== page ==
Re: C Hashmap implementation

Hans-Peter Diettrich <DrDiettrich1@aol.com>
27 Apr 2007 11:29:14 -0400

          From comp.compilers

Related articles
[3 earlier articles]
Re: C Hashmap implementation Sean.Gillespie@bisonofborg.com (bison) (2007-04-26)
Re: C Hashmap implementation cdiggins@gmail.com (Christopher Diggins) (2007-04-26)
Re: C Hashmap implementation gneuner2@comcast.net (George Neuner) (2007-04-26)
Re: C Hashmap implementation gene.ressler@gmail.com (Gene) (2007-04-26)
Re: C Hashmap implementation roessmann@gmx.net (Bernhard Roessmann) (2007-04-26)
Re: C Hashmap implementation DrDiettrich1@aol.com (Hans-Peter Diettrich) (2007-04-27)
Re: C Hashmap implementation DrDiettrich1@aol.com (Hans-Peter Diettrich) (2007-04-27)
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From: Hans-Peter Diettrich <DrDiettrich1@aol.com>
Newsgroups: comp.compilers
Date: 27 Apr 2007 11:29:14 -0400
Organization: Compilers Central
References: 07-04-089 07-04-115
Keywords: C, symbols
Posted-Date: 27 Apr 2007 11:29:14 EDT

George Neuner wrote:


>>I'm looking into hashmap implementations for a VM based
>>dynamically typed language. Since the implementation must allow me to
>>resize on demand, I am a bit confused about the various approaches.
>
>
> The best approach depends on the expected key distribution and number
> of collisions. If relatively few collisions are expected, it really
> doesn't matter which method is used. If lots of collisions are
> expected, then which to use depends on the cost of rehashing or
> probing vs. manipulating the extensible bucket data structure.


When nested scopes come into play, collisions cannot be avoided at
all, in a single hashtable. OTOH the use of a single hash table may be
more efficient than using a stack of tables. That's why in one of my
experiments I combined a symbol stack with a hash table, where the
symbol entries contain the links to other symbols, of the same hash
code, deeper down in the stack. The whole symbol table was implemented
as a single array, whose size will stabilize very soon. The array then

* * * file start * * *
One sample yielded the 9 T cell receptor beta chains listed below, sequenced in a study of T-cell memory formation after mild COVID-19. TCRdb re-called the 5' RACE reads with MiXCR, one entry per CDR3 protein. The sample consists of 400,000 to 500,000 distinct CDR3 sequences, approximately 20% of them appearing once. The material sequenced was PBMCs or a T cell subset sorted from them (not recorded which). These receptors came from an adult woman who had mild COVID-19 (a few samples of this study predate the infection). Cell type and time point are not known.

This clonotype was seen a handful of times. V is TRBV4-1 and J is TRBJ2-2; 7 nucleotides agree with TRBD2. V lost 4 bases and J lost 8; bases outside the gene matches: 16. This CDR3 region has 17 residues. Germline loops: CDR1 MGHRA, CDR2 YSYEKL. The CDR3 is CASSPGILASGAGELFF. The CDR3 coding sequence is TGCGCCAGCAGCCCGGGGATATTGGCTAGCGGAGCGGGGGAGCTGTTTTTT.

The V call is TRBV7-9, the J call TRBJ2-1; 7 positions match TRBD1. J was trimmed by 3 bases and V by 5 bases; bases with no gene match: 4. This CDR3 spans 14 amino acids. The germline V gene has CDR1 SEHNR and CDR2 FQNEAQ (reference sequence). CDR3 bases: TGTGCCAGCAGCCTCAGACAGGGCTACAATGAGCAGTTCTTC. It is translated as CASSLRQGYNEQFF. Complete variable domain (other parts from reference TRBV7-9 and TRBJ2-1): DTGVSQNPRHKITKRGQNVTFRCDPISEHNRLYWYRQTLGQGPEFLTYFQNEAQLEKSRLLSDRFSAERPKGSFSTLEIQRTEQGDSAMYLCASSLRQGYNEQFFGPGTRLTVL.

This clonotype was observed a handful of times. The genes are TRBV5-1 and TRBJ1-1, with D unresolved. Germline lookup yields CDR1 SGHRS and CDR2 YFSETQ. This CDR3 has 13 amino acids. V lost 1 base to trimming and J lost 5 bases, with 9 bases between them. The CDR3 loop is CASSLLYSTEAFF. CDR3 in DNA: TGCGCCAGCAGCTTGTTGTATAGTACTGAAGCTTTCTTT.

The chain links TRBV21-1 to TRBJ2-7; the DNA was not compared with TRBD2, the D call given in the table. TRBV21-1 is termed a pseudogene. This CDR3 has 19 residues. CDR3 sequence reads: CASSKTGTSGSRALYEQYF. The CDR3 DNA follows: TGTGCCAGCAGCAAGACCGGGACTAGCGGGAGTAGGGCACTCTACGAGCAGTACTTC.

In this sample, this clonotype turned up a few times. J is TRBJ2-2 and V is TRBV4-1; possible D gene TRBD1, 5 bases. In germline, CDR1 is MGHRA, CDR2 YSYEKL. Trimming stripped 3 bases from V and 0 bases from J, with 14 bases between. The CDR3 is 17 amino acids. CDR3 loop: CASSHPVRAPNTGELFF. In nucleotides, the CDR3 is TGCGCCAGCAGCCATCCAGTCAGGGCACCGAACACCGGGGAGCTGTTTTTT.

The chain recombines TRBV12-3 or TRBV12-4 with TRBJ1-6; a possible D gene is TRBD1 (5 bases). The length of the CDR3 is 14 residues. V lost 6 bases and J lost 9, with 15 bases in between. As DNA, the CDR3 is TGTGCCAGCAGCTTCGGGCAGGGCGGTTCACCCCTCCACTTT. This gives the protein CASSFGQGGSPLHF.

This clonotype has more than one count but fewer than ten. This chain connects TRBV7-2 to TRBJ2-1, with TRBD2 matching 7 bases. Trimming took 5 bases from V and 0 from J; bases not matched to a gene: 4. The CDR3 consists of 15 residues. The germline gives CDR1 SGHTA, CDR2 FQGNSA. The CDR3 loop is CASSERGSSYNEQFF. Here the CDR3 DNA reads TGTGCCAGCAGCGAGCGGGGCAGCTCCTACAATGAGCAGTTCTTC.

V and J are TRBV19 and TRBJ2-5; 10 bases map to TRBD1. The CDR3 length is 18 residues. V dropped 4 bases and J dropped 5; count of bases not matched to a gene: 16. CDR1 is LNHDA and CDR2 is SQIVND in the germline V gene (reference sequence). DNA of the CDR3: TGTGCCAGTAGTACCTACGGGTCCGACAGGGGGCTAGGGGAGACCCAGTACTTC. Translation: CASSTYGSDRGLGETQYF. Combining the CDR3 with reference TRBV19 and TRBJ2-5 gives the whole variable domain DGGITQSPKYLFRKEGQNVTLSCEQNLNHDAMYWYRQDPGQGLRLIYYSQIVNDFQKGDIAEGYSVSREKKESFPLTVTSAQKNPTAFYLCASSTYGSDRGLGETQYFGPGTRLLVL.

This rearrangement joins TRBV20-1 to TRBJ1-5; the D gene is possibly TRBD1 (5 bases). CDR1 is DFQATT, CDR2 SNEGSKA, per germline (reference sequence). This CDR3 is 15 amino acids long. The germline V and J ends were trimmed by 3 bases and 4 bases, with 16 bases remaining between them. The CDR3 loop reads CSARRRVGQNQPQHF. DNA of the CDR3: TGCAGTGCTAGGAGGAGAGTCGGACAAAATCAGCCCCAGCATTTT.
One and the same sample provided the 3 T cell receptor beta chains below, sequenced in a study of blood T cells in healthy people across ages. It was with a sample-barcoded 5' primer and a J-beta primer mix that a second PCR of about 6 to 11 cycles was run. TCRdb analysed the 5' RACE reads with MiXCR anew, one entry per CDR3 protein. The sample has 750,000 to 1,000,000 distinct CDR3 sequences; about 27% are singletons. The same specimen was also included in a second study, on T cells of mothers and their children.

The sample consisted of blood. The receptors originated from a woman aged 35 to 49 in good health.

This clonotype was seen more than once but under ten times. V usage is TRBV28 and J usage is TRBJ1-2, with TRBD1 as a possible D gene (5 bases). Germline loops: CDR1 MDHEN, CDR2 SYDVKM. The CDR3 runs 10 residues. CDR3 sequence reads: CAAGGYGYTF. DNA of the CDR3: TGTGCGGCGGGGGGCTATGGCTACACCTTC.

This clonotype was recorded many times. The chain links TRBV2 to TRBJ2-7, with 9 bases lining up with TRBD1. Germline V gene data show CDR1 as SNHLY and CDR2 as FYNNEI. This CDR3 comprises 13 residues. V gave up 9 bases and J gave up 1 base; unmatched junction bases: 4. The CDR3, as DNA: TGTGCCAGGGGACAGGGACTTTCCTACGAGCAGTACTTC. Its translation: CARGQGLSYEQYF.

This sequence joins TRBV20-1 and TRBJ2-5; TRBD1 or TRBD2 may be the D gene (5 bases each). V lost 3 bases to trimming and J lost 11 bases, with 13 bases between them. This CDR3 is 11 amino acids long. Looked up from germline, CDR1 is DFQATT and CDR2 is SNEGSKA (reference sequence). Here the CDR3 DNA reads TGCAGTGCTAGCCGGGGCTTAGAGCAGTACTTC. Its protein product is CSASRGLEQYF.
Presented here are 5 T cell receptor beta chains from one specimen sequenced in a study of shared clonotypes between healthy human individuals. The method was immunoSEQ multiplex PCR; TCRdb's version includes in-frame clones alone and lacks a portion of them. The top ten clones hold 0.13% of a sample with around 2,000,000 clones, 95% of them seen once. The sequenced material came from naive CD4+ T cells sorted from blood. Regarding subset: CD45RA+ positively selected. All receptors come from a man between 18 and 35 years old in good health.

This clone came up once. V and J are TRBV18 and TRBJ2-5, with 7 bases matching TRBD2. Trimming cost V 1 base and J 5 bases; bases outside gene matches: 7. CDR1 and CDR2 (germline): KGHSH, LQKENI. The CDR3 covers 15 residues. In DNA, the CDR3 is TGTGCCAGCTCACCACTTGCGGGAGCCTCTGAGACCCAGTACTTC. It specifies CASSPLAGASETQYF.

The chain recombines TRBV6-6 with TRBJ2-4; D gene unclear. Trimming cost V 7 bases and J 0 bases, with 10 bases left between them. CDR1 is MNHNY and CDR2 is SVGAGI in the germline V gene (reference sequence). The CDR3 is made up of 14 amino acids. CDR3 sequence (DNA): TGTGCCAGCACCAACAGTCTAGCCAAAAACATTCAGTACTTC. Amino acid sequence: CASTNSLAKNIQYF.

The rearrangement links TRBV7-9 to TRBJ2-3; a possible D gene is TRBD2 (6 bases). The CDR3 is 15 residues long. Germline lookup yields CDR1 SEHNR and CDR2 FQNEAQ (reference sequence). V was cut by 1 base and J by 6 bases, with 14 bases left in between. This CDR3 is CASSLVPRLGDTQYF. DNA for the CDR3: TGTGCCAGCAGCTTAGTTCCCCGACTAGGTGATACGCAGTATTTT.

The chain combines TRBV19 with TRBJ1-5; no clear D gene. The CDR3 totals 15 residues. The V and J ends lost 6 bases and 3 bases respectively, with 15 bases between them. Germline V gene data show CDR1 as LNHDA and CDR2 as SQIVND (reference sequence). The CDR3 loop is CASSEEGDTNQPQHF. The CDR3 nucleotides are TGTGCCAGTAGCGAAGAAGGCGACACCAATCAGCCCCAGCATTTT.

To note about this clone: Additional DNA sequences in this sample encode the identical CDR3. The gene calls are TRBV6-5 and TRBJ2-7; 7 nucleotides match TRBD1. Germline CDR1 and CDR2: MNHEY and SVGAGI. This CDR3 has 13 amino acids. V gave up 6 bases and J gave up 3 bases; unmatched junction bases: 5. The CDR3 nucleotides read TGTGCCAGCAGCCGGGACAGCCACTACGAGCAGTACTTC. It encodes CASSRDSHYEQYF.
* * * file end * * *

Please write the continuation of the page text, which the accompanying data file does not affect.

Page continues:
serves as the hash table, by taking the hash code modulo the array
size, to retrieve the index of the first matching symbol. When a scope
is added or removed from the stack, the entries at the high end of the
array are reused (freed for or occupied by new symbols).




> Chained maps are simpler because the key space doesn't have to be
> resized as often (or at all) as the map grows. That means you may
> only need one decent hash function.


sic!




>>How much space should a hashmap allocate initially, and when
>>it's full...by how much would I typically increase it?
>
>
> In general you should not use powers of 2 for the size of the key
> space. Some authors have suggested using prime numbers - at the very
> least the size should be odd. When expanding the map some suggest the
> new size should be relatively prime to the old size.


When the hash table grows together with the number of entries, as in my
approach, every entry has an immutable hash code. The lookup requires a
modulo operation, which will be a little bit faster for array sizes in
powers of 2, but I don't think that this possible optimization has an
big overall impact. More important is the number of grows of the
stack/array, which require to rebuild the whole hash table (the links to
the entry points of the chained lists, which are not further affected by
the reorganization).




> I haven't seen similar studies on chained implementations because the
> key space is so rarely resized. Effort is generally put into making
> the single hash function as good as possible and then making the
> bucket search efficient.


I also didn't thoroughly research my implementation, it immediately
worked quite fine for my purpose, a C preprocessor and parser.




After following the link to VList, I think that I had just the same
ideas with my approach :-)


DoDi


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